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Topic – Text Neck

Below you will find an easy to read transcript of Dr. Michael Errichiello’s monthly podcast interview. You can click the video to listen to the podcast or simply read the easy to follow transcript below. Enjoy!
Podcast Interview:
RC: Hello, everyone. This is Liz Harvey coming to you from our studios in New York City where we are dedicated to bringing you top quality advice from many of the leading expert professionals across the U.S. In today's episode, we are speaking with chiropractor, Dr. Michael Errichiello of Health One Center located in Ridgefield, New Jersey. Dr. Errichiello graduated from St. John's University with a degree in biology and received his Doctor of Chiropractic degree from New York Chiropractic College. Dr. Errichiello is a member of the American Chiropractic Association and the Association of New Jersey Chiropractors.
Today, we're going to talk about a very important topic:
Text Neck
Hello, Dr. Errichiello, how are you today?
Dr. Michael Errichiello: Doing just fine.
RC: Thanks for joining me.
What is ‘text neck’?
Dr. Michael Errichiello: Text neck is a condition that develops over time resulting from someone constantly looking down at their phone or other mobile devices. The extra pressure on the neck from altered posture usually flattens the normal curvature of your neck or cervical spine resulting in an abnormal strain on our muscle, ligaments, bones, and joints of the neck causing the joints to possibly deteriorate faster than normal and resulting in degenerative joint disease or neck arthritis.
Normally our head weighs about 10 to 12 pounds if it's sitting directly above our shoulders with good posture. But if we bend our head 15 degrees forward, now our head weighs 27 pounds. At 30 degrees forward it can weigh 40 pounds. At 45 degrees forward, it weighs 49 pounds and even some people bend their head as much as 60 degrees forward and it would weigh up to 60 pounds. This can cause extreme tension on our neck and upper back muscles as well as the neck joints and upper back joints.
What are some symptoms people can experience if they have ‘text neck’?
Dr. Michael Errichiello: The effects of poor neck posture go far beyond just looking awkward. In fact, posture and function are related and that poor posture is evident with patients with chronic pain related conditions including lower back pain, neck-related headaches, upper back pain, shoulder pain, pinched nerves, and even your lung capacity can become compromised with poor neck posture.
Is this most common in children and young adults?
Dr. Michael Errichiello: Absolutely. Kids and young adults these days are born with a cell phone in their hands, more so than older adults who didn't grow up with a cell phone in their hands. If you see older adults these days with poor posture, it's not related to cell phones. It's more related to not taking care of their spines when they were growing up.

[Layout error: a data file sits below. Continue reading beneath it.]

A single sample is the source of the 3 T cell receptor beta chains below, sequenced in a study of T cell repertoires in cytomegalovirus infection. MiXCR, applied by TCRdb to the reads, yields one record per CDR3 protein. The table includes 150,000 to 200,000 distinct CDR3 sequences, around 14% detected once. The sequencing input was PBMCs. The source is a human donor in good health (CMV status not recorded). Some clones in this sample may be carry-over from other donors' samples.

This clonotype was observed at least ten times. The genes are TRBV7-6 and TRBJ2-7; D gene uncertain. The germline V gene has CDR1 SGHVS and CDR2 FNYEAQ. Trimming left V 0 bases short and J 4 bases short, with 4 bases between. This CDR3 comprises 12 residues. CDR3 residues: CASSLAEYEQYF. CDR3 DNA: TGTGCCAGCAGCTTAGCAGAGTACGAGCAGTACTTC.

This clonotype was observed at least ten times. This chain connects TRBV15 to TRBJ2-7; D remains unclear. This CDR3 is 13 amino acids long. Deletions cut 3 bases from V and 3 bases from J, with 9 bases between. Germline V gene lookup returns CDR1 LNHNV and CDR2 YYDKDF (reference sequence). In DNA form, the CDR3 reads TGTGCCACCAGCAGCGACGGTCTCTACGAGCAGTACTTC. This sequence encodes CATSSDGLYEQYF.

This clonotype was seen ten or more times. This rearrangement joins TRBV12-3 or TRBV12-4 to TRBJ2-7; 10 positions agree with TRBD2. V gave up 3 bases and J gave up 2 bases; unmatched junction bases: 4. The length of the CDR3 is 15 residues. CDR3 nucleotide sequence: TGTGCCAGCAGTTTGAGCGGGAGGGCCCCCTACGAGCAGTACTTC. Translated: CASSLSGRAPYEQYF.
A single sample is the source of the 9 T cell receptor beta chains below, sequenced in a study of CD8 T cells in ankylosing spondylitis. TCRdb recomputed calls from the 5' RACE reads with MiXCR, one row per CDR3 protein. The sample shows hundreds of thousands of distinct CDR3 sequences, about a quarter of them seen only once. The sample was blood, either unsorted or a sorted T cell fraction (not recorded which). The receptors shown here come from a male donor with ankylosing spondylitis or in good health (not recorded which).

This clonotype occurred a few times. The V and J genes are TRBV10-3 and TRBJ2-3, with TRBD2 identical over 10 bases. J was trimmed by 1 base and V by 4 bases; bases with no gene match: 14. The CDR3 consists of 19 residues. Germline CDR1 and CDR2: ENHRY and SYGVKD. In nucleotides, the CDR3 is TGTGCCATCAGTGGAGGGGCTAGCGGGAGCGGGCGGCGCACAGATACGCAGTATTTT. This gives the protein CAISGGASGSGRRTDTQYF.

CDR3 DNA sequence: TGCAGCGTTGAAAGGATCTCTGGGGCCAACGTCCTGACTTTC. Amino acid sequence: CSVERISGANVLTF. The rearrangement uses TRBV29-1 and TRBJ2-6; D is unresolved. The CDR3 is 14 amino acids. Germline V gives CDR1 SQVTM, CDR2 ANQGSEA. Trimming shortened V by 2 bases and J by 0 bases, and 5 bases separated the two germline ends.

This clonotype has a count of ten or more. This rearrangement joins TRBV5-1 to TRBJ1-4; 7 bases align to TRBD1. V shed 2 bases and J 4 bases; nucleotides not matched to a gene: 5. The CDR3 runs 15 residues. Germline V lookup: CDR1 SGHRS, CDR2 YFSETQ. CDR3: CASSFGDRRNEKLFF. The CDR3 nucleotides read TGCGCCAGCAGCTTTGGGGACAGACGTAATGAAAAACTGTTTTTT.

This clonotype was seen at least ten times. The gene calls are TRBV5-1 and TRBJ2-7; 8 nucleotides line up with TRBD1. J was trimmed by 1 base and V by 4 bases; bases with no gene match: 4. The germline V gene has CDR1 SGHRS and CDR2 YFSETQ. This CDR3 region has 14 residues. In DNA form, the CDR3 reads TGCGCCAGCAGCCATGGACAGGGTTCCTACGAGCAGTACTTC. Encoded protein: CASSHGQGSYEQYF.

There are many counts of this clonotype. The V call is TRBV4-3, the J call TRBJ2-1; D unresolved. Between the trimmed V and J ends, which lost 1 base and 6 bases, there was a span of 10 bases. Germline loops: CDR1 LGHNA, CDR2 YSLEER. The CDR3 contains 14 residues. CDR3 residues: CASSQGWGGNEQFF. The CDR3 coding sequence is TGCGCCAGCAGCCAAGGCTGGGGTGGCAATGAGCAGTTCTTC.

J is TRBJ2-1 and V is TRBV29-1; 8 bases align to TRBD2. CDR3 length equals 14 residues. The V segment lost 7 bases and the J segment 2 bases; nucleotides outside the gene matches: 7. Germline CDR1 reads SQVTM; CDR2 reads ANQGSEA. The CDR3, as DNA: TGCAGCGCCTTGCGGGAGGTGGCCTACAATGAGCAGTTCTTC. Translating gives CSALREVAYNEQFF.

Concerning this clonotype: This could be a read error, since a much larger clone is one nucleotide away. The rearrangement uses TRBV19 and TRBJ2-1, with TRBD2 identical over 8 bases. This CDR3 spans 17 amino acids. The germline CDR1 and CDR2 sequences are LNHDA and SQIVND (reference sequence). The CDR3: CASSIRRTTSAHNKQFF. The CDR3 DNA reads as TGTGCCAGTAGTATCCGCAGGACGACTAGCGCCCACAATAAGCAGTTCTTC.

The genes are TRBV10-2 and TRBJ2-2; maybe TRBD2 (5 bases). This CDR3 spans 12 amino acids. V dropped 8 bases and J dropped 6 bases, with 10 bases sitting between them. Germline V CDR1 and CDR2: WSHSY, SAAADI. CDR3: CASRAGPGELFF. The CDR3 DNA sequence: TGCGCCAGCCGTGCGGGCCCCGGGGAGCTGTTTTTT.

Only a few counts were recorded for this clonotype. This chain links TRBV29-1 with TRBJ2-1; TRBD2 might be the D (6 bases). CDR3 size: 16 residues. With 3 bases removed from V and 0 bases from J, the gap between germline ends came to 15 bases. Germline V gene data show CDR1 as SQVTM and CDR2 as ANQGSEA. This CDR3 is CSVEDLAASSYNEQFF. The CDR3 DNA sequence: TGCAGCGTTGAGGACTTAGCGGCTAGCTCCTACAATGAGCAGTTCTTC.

Can ‘text neck’ cause other problems in the spine and other areas of the body?
Dr. Michael Errichiello: Yes as I mentioned before, with the head bending forward it puts excessive stress on our muscles, ligaments, and vertebrae. You can develop pinches nerves, headaches, changes in lung capacity, shoulder, mid back pain, and even pain can extend into our lower back. It can also affect your blood pressure.
How can people use their devices to avoid getting ‘text neck’?
Dr. Michael Errichiello: The most important thing is raise the phone up, move it eye level so that the head doesn't tilt forward. You could also take frequent breaks. Get away from the phone and other devices that you might be using for a period of time. Also, change your position when texting. We even recommend texting while lying down on your back. You have to stand up straight. Good posture with your shoulders pulled back will keep your back properly aligned. Arching and stretching. Arch the neck and upper back backwards periodically to ease the muscle train. You could also improve your strength and flexibility of the neck. Perform neck exercises on a daily basis. When the muscles are strong and flexible they can hold your posture better.
People with ‘text neck’ have weak and tight chest muscles from being hunched over. You could also turn the technology in your favor. I've heard that there are phone apps that can detect when your phone is being held at a bad angle.
RC: Wow, well thank you so much Dr. Errichiello. We know you're extremely busy so I want to thank you for your time and your help today.
Dr. Michael Errichiello: I appreciate it. Thank you.
RC: For our listeners across the country, if you are interested in speaking with the doctor please visit www.healthonecenter.com or call 201-945-2320 to schedule an appointment. On behalf of our team, we want to thank you for listening and we look forward to bringing you more top quality content from our country's leading experts.

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